Voice over IP (VoIP) technology is the principal technology for supporting converged or unified communications. In addition to the infrastructure vulnerabilities that plague traditional telephony-based systems, VoIP-based systems suffer from a number of other issues. Before you invest in VoIP, or if you're already using VoIP, the following tips will help you protect your investment if a disaster occurs.
- Cyber attack -- This occurs mainly in the form of distributed denial of service (DDoS) attacks and can disable VoIP systems. Use the same kind of security provisions for VoIP (e.g., firewalls, intrusion detection systems) that you would for your data network perimeter.
- Quality of service (QoS) -- The nature of voice traffic is different from data traffic, in that it's largely random. Data traffic is often more predictable and can be managed effectively. QoS is necessary to ensure that voice traffic is processed in the network the same as it would be in a non-IP environment. QoS issues can be exacerbated during disaster conditions, since VoIP requires a constant bit rate and low latency.
From an external perspective, a complete loss of access to the Internet means the VoIP system will be disabled until Internet access has been restored. Upon restoration of access to the bandwidth from a customer premise to the Internet, be sure to monitor VoIP and data traffic carefully to ensure QoS has been restored.
From an internal perspective, a disruption of an internal data network means that VoIP will have to wait until the network is restored. While the VoIP system is disabled, cell phones can be an effective option. In addition to running VoIP traffic on a different subnet than data traffic, you should work closely with your VoIP and network service vendors to address this issue.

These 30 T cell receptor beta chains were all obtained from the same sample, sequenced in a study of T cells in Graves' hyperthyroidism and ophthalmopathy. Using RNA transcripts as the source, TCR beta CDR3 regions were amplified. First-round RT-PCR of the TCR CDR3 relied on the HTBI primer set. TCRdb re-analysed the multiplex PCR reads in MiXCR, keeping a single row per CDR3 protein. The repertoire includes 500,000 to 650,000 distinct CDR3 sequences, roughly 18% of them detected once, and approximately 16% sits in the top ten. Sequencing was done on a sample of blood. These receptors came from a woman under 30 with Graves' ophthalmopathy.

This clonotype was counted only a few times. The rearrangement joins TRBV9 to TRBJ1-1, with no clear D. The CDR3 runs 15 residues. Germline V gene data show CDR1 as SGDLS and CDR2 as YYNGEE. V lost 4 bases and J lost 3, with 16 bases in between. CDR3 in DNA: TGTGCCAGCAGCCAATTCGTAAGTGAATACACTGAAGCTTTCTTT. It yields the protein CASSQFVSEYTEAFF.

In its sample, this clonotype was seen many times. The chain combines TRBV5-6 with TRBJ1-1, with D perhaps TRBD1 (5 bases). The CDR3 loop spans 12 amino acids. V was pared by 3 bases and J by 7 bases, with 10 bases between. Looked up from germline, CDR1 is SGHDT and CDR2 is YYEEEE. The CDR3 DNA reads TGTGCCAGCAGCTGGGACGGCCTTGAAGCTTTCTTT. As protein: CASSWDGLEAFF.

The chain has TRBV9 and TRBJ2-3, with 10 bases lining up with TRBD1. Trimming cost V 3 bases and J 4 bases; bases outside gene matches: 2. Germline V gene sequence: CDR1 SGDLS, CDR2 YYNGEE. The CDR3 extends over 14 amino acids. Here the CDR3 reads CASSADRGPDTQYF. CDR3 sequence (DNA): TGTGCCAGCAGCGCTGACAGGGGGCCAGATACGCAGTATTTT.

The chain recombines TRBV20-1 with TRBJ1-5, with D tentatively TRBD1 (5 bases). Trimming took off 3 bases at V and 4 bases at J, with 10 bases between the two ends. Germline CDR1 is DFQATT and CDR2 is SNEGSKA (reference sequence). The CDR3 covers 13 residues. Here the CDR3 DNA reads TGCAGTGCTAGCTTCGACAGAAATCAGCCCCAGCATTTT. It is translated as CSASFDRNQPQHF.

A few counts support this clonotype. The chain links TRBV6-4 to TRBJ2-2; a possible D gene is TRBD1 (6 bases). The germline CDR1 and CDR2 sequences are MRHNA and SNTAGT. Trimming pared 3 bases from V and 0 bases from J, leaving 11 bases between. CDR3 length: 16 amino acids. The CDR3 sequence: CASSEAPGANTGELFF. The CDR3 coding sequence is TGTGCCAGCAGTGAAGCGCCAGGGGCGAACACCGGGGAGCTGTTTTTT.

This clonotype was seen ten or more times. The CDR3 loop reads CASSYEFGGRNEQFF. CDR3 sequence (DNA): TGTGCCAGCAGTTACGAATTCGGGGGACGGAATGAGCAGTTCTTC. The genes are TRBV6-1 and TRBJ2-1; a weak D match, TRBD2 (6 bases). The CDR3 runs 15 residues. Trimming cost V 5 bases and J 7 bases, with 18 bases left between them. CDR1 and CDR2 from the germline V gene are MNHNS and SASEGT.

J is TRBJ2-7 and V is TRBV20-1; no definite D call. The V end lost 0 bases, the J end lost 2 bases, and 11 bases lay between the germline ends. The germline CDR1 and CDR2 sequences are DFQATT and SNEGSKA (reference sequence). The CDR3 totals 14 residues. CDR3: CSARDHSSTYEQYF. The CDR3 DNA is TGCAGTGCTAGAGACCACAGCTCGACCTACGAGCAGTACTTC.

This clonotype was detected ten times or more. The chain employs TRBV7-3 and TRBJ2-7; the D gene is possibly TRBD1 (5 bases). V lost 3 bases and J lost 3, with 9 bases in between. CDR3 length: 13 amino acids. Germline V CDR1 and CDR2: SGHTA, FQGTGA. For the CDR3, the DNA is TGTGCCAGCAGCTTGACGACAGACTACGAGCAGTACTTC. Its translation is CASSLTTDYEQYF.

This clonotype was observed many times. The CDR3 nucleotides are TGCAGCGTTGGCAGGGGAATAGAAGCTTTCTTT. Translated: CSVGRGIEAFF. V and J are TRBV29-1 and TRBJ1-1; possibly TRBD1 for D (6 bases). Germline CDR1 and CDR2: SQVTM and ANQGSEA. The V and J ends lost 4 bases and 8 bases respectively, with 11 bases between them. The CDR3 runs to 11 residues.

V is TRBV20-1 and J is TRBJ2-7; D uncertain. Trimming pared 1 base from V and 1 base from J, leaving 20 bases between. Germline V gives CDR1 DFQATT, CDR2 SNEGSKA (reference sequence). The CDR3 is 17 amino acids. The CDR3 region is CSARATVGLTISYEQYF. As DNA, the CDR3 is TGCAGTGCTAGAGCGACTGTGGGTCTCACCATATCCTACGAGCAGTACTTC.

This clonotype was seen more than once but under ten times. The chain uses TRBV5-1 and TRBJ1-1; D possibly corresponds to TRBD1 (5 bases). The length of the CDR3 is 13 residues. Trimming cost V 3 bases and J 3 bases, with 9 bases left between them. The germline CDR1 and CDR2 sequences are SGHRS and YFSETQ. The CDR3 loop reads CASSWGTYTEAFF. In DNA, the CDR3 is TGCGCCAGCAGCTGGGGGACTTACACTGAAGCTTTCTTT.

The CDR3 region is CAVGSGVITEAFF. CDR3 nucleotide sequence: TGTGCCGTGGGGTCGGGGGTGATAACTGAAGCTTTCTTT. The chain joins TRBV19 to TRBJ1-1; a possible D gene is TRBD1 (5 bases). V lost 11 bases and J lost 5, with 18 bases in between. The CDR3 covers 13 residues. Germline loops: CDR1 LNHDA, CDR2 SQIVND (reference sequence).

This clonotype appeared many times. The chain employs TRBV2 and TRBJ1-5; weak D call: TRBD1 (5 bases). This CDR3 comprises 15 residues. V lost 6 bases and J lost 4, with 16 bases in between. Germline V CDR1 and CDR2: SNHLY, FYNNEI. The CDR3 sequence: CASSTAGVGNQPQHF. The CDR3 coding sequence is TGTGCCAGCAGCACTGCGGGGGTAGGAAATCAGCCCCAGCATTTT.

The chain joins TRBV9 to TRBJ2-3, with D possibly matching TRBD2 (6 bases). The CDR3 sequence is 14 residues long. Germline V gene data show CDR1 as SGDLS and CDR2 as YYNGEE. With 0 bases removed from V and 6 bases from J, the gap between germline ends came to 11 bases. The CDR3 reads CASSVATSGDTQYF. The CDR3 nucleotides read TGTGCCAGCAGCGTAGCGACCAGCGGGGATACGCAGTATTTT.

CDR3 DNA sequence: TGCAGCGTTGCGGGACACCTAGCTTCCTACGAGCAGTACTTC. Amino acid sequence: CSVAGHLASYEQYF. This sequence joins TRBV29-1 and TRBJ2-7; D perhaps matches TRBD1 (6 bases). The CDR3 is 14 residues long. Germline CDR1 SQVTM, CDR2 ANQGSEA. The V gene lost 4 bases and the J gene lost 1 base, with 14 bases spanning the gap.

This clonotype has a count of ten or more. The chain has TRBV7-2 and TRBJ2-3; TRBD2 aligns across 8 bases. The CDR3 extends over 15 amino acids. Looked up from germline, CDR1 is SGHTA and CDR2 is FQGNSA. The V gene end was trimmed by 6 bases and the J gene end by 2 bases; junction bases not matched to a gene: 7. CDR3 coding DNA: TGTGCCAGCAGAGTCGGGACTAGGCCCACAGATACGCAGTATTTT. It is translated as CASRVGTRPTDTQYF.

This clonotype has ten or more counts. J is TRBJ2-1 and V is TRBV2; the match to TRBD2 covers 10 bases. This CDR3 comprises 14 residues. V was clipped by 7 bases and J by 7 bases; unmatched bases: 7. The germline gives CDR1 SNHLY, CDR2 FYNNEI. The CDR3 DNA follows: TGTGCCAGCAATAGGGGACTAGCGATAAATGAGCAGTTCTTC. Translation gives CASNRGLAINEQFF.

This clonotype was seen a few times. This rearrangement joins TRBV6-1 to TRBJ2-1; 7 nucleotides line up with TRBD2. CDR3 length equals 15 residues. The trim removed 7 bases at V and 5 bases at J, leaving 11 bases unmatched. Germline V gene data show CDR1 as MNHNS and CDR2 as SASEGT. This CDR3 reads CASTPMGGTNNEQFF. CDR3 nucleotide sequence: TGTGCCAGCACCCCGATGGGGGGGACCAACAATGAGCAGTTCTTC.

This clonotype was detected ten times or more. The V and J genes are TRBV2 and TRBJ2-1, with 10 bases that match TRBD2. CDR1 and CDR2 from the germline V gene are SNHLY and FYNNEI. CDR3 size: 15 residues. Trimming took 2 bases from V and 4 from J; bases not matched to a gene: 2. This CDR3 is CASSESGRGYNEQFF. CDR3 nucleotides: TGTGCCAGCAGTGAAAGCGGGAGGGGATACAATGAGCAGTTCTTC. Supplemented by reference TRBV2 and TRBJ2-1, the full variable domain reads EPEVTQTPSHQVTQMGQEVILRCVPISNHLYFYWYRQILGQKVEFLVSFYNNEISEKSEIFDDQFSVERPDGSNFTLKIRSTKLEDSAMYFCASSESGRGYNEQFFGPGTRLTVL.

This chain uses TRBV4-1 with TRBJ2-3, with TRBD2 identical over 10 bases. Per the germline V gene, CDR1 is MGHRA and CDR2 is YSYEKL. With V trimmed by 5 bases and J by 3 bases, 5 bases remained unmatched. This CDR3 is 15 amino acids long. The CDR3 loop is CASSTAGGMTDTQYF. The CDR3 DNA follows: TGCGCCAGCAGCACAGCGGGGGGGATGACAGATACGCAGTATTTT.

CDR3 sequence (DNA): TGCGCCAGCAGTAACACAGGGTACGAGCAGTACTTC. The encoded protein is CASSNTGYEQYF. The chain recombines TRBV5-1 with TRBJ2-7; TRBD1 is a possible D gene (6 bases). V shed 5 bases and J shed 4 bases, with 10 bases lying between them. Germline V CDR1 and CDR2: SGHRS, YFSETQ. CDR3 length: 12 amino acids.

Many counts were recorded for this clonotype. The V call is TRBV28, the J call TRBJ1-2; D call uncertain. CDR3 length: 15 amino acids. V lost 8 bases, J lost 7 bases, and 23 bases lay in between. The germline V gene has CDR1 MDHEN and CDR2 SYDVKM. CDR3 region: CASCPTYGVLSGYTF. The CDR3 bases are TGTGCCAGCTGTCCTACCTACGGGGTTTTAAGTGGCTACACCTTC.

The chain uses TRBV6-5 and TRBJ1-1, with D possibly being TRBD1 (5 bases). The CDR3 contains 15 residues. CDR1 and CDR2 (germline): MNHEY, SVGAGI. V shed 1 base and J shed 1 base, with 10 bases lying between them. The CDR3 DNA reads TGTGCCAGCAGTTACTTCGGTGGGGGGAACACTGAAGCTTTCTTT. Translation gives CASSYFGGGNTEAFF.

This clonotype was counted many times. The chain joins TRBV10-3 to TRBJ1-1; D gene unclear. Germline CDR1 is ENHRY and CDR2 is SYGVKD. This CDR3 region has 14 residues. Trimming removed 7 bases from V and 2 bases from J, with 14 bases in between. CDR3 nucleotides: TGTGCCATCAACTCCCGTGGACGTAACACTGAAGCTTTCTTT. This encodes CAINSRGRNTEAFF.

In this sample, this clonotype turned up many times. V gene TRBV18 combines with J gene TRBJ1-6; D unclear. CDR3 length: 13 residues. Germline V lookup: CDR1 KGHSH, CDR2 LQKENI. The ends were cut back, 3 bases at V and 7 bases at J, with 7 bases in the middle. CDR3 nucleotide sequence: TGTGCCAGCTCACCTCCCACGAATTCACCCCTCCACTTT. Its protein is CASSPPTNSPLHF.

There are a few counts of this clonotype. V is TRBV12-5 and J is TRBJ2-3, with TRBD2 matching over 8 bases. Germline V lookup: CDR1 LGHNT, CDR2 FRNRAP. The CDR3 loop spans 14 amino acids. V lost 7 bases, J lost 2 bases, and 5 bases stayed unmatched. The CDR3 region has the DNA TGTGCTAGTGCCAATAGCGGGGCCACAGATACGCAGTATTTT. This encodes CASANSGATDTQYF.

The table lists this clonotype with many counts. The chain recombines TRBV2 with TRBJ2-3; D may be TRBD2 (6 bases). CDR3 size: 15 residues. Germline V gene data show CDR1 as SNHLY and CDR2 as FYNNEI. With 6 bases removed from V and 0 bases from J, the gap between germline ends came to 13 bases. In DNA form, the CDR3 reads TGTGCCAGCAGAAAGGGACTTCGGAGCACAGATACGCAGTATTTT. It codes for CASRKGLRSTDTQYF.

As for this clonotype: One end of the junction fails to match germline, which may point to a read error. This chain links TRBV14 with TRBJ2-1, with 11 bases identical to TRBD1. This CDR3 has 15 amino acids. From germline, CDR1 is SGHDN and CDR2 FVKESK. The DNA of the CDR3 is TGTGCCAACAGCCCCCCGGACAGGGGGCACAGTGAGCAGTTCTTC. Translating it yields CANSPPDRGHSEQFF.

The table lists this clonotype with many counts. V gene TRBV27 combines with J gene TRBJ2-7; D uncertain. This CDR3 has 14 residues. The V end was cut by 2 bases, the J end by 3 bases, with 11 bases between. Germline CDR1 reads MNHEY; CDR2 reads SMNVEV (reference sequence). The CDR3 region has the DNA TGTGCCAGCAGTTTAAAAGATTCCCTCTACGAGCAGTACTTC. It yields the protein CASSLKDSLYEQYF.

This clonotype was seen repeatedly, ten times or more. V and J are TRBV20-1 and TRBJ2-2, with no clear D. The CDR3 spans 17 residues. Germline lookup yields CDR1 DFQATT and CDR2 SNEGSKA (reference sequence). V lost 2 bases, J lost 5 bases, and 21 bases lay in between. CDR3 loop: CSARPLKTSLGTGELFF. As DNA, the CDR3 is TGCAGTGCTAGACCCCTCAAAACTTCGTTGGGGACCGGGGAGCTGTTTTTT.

- Firewalls and network address translation (NAT) -- As your VoIP environment is a true data network, these elements may impede call setup and degrade voice quality to unacceptable levels. VoIP firewalls are generally like other firewalls, but they can protect against threats to voice traffic as well as data traffic. Just make sure the VoIP firewall supports the two most common VoIP protocols, H.323 and Session Initialization Protocol (SIP). Firewalls should also support NAT.
- Network congestion -- If external networks, such as the Public Switched Telephone Network (PSTN) or Internet, are experiencing excessive traffic volumes, congestion can occur. This can occur in a disaster where major switching centers are damaged and data networks are inundated by extremely high traffic volumes. Check with your network providers to determine how they handle congestion and ask your VoIP vendor for suggestions.
- Restricted, poisoned or unavailable DNS or DHCP -- Again, recognizing that your VoIP system utilizes Internet protocols, loss of access to DNS (which resolves IP addresses) and DHCP (which issues IP addresses on the LAN) can impact call setup and user access to VoIP systems. One way to protect these services is to install "identity appliances" such as those from Infoblox Inc., which increase the speed and reliability of DNS and DHCP via dedicated hardware. Be sure to ask your system vendor for its solutions.
- Internet connectivity -- Loss of Internet access means your VoIP system will be disabled. One way to address this is to have alternate access arrangements to the Internet, either through a diversely routed physical path to the local carrier or satellite-based access. Contact your local carrier and ISP(s) for their suggestions.
- PSTN connectivity -- Similar to the previous situation, you should consider installing physically separate network access to your local telco. Options for this include diverse access to a SONET network with multiple central offices on the ring and network re-routing, satellite-based access and line-of-sight microwave transmission from your location to a carrier's office. It may be useful to install a cell site on wheels (COW) so that you can obtain wireless network access.
- Bandwidth provisioning -- Assuming a backup site is in place, ensure that sufficient PSTN bandwidth (e.g., T-1 or ISDN circuits) is available to handle the increase in traffic at the alternate site.